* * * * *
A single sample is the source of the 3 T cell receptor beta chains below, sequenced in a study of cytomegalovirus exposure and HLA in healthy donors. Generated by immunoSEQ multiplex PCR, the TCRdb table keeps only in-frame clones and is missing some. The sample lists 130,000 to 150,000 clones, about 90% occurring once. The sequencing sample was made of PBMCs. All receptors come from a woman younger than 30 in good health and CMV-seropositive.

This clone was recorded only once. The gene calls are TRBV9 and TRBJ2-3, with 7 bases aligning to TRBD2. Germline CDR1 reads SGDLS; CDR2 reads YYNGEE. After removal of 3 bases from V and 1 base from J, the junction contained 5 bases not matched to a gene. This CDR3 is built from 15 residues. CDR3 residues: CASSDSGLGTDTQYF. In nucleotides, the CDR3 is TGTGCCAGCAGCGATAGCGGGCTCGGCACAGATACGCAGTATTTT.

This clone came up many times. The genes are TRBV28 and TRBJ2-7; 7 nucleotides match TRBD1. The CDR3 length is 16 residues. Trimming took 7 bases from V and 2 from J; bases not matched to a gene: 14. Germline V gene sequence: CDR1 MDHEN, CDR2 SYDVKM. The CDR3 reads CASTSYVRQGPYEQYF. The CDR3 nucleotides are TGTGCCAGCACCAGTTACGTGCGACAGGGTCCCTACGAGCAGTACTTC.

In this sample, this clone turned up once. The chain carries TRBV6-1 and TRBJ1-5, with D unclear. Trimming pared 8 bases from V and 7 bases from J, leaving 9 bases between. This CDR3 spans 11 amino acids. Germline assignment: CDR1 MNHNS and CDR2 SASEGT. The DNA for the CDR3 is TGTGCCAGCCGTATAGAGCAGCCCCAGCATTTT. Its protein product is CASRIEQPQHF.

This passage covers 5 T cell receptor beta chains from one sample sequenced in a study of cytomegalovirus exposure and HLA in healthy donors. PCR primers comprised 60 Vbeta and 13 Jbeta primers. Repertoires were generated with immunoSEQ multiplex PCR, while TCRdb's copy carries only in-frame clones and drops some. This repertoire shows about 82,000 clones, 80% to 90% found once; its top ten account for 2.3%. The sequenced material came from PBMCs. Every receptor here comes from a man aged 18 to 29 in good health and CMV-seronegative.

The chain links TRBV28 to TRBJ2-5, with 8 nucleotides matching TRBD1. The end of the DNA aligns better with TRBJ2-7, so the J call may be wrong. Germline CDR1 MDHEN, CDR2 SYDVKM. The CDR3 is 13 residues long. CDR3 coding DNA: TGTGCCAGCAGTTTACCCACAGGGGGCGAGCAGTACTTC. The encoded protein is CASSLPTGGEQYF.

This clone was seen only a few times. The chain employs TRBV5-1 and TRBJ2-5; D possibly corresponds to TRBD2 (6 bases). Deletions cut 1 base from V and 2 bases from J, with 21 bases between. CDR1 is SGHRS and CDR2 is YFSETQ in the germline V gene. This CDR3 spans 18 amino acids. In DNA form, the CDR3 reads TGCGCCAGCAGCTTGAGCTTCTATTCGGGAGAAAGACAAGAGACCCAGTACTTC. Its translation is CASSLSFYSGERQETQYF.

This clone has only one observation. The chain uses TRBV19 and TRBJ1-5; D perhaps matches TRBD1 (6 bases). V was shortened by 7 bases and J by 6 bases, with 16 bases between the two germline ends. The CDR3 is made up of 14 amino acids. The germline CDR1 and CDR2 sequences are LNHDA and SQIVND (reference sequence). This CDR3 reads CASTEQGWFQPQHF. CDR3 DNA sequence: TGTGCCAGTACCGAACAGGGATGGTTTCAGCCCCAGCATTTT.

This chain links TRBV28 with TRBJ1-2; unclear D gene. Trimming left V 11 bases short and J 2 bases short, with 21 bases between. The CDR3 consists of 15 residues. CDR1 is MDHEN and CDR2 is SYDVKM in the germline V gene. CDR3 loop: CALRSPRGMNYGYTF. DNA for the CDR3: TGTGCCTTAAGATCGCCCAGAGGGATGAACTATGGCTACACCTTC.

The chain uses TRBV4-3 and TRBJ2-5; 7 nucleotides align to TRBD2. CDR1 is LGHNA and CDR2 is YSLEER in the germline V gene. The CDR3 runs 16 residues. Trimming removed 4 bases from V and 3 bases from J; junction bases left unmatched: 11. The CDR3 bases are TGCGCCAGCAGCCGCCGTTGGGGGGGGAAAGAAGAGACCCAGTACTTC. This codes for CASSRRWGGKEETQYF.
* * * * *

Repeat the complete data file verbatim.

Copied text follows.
A single sample is the source of the 3 T cell receptor beta chains below, sequenced in a study of cytomegalovirus exposure and HLA in healthy donors. Generated by immunoSEQ multiplex PCR, the TCRdb table keeps only in-frame clones and is missing some. The sample lists 130,000 to 150,000 clones, about 90% occurring once. The sequencing sample was made of PBMCs. All receptors come from a woman younger than 30 in good health and CMV-seropositive.

This clone was recorded only once. The gene calls are TRBV9 and TRBJ2-3, with 7 bases aligning to TRBD2. Germline CDR1 reads SGDLS; CDR2 reads YYNGEE. After removal of 3 bases from V and 1 base from J, the junction contained 5 bases not matched to a gene. This CDR3 is built from 15 residues. CDR3 residues: CASSDSGLGTDTQYF. In nucleotides, the CDR3 is TGTGCCAGCAGCGATAGCGGGCTCGGCACAGATACGCAGTATTTT.

This clone came up many times. The genes are TRBV28 and TRBJ2-7; 7 nucleotides match TRBD1. The CDR3 length is 16 residues. Trimming took 7 bases from V and 2 from J; bases not matched to a gene: 14. Germline V gene sequence: CDR1 MDHEN, CDR2 SYDVKM. The CDR3 reads CASTSYVRQGPYEQYF. The CDR3 nucleotides are TGTGCCAGCACCAGTTACGTGCGACAGGGTCCCTACGAGCAGTACTTC.

In this sample, this clone turned up once. The chain carries TRBV6-1 and TRBJ1-5, with D unclear. Trimming pared 8 bases from V and 7 bases from J, leaving 9 bases between. This CDR3 spans 11 amino acids. Germline assignment: CDR1 MNHNS and CDR2 SASEGT. The DNA for the CDR3 is TGTGCCAGCCGTATAGAGCAGCCCCAGCATTTT. Its protein product is CASRIEQPQHF.

This passage covers 5 T cell receptor beta chains from one sample sequenced in a study of cytomegalovirus exposure and HLA in healthy donors. PCR primers comprised 60 Vbeta and 13 Jbeta primers. Repertoires were generated with immunoSEQ multiplex PCR, while TCRdb's copy carries only in-frame clones and drops some. This repertoire shows about 82,000 clones, 80% to 90% found once; its top ten account for 2.3%. The sequenced material came from PBMCs. Every receptor here comes from a man aged 18 to 29 in good health and CMV-seronegative.

The chain links TRBV28 to TRBJ2-5, with 8 nucleotides matching TRBD1. The end of the DNA aligns better with TRBJ2-7, so the J call may be wrong. Germline CDR1 MDHEN, CDR2 SYDVKM. The CDR3 is 13 residues long. CDR3 coding DNA: TGTGCCAGCAGTTTACCCACAGGGGGCGAGCAGTACTTC. The encoded protein is CASSLPTGGEQYF.

This clone was seen only a few times. The chain employs TRBV5-1 and TRBJ2-5; D possibly corresponds to TRBD2 (6 bases). Deletions cut 1 base from V and 2 bases from J, with 21 bases between. CDR1 is SGHRS and CDR2 is YFSETQ in the germline V gene. This CDR3 spans 18 amino acids. In DNA form, the CDR3 reads TGCGCCAGCAGCTTGAGCTTCTATTCGGGAGAAAGACAAGAGACCCAGTACTTC. Its translation is CASSLSFYSGERQETQYF.

This clone has only one observation. The chain uses TRBV19 and TRBJ1-5; D perhaps matches TRBD1 (6 bases). V was shortened by 7 bases and J by 6 bases, with 16 bases between the two germline ends. The CDR3 is made up of 14 amino acids. The germline CDR1 and CDR2 sequences are LNHDA and SQIVND (reference sequence). This CDR3 reads CASTEQGWFQPQHF. CDR3 DNA sequence: TGTGCCAGTACCGAACAGGGATGGTTTCAGCCCCAGCATTTT.

This chain links TRBV28 with TRBJ1-2; unclear D gene. Trimming left V 11 bases short and J 2 bases short, with 21 bases between. The CDR3 consists of 15 residues. CDR1 is MDHEN and CDR2 is SYDVKM in the germline V gene. CDR3 loop: CALRSPRGMNYGYTF. DNA for the CDR3: TGTGCCTTAAGATCGCCCAGAGGGATGAACTATGGCTACACCTTC.

The chain uses TRBV4-3 and TRBJ2-5; 7 nucleotides align to TRBD2. CDR1 is LGHNA and CDR2 is YSLEER in the germline V gene. The CDR3 runs 16 residues. Trimming removed 4 bases from V and 3 bases from J; junction bases left unmatched: 11. The CDR3 bases are TGCGCCAGCAGCCGCCGTTGGGGGGGGAAAGAAGAGACCCAGTACTTC. This codes for CASSRRWGGKEETQYF.